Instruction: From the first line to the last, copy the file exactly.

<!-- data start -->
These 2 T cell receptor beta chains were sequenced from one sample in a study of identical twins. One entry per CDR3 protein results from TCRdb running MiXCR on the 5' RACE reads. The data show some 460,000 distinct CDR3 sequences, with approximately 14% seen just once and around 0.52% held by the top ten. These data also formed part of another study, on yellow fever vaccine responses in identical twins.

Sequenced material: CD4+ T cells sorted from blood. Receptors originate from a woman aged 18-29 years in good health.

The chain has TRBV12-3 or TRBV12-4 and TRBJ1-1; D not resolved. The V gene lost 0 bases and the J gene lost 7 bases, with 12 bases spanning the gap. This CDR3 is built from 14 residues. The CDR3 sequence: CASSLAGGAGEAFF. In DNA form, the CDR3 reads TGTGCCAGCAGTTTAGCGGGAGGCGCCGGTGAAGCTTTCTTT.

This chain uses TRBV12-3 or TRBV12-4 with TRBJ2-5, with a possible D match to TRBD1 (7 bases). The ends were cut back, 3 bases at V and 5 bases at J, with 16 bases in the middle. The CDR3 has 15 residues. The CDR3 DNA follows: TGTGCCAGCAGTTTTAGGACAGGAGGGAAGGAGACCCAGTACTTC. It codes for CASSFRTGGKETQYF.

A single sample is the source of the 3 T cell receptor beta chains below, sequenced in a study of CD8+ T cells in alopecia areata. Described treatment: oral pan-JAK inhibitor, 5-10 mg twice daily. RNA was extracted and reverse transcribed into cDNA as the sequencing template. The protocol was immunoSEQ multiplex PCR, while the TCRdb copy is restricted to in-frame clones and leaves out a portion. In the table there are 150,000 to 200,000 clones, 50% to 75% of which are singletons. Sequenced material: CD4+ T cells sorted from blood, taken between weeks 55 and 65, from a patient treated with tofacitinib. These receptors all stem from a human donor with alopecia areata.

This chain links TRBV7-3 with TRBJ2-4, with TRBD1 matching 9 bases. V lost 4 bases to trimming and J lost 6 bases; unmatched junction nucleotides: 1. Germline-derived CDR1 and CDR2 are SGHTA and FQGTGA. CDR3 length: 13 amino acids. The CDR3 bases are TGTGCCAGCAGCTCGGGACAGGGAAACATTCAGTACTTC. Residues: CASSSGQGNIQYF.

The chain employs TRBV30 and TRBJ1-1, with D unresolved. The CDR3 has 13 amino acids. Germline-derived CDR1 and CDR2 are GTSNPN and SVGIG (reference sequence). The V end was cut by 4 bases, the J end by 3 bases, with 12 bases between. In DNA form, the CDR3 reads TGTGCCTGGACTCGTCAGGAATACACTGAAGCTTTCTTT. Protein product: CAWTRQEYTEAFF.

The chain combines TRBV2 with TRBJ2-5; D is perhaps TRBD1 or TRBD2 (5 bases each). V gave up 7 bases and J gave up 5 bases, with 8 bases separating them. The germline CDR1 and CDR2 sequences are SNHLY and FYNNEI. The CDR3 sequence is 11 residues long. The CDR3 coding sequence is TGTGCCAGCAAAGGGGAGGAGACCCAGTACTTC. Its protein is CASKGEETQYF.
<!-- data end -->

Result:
These 2 T cell receptor beta chains were sequenced from one sample in a study of identical twins. One entry per CDR3 protein results from TCRdb running MiXCR on the 5' RACE reads. The data show some 460,000 distinct CDR3 sequences, with approximately 14% seen just once and around 0.52% held by the top ten. These data also formed part of another study, on yellow fever vaccine responses in identical twins.

Sequenced material: CD4+ T cells sorted from blood. Receptors originate from a woman aged 18-29 years in good health.

The chain has TRBV12-3 or TRBV12-4 and TRBJ1-1; D not resolved. The V gene lost 0 bases and the J gene lost 7 bases, with 12 bases spanning the gap. This CDR3 is built from 14 residues. The CDR3 sequence: CASSLAGGAGEAFF. In DNA form, the CDR3 reads TGTGCCAGCAGTTTAGCGGGAGGCGCCGGTGAAGCTTTCTTT.

This chain uses TRBV12-3 or TRBV12-4 with TRBJ2-5, with a possible D match to TRBD1 (7 bases). The ends were cut back, 3 bases at V and 5 bases at J, with 16 bases in the middle. The CDR3 has 15 residues. The CDR3 DNA follows: TGTGCCAGCAGTTTTAGGACAGGAGGGAAGGAGACCCAGTACTTC. It codes for CASSFRTGGKETQYF.

A single sample is the source of the 3 T cell receptor beta chains below, sequenced in a study of CD8+ T cells in alopecia areata. Described treatment: oral pan-JAK inhibitor, 5-10 mg twice daily. RNA was extracted and reverse transcribed into cDNA as the sequencing template. The protocol was immunoSEQ multiplex PCR, while the TCRdb copy is restricted to in-frame clones and leaves out a portion. In the table there are 150,000 to 200,000 clones, 50% to 75% of which are singletons. Sequenced material: CD4+ T cells sorted from blood, taken between weeks 55 and 65, from a patient treated with tofacitinib. These receptors all stem from a human donor with alopecia areata.

This chain links TRBV7-3 with TRBJ2-4, with TRBD1 matching 9 bases. V lost 4 bases to trimming and J lost 6 bases; unmatched junction nucleotides: 1. Germline-derived CDR1 and CDR2 are SGHTA and FQGTGA. CDR3 length: 13 amino acids. The CDR3 bases are TGTGCCAGCAGCTCGGGACAGGGAAACATTCAGTACTTC. Residues: CASSSGQGNIQYF.

The chain employs TRBV30 and TRBJ1-1, with D unresolved. The CDR3 has 13 amino acids. Germline-derived CDR1 and CDR2 are GTSNPN and SVGIG (reference sequence). The V end was cut by 4 bases, the J end by 3 bases, with 12 bases between. In DNA form, the CDR3 reads TGTGCCTGGACTCGTCAGGAATACACTGAAGCTTTCTTT. Protein product: CAWTRQEYTEAFF.

The chain combines TRBV2 with TRBJ2-5; D is perhaps TRBD1 or TRBD2 (5 bases each). V gave up 7 bases and J gave up 5 bases, with 8 bases separating them. The germline CDR1 and CDR2 sequences are SNHLY and FYNNEI. The CDR3 sequence is 11 residues long. The CDR3 coding sequence is TGTGCCAGCAAAGGGGAGGAGACCCAGTACTTC. Its protein is CASKGEETQYF.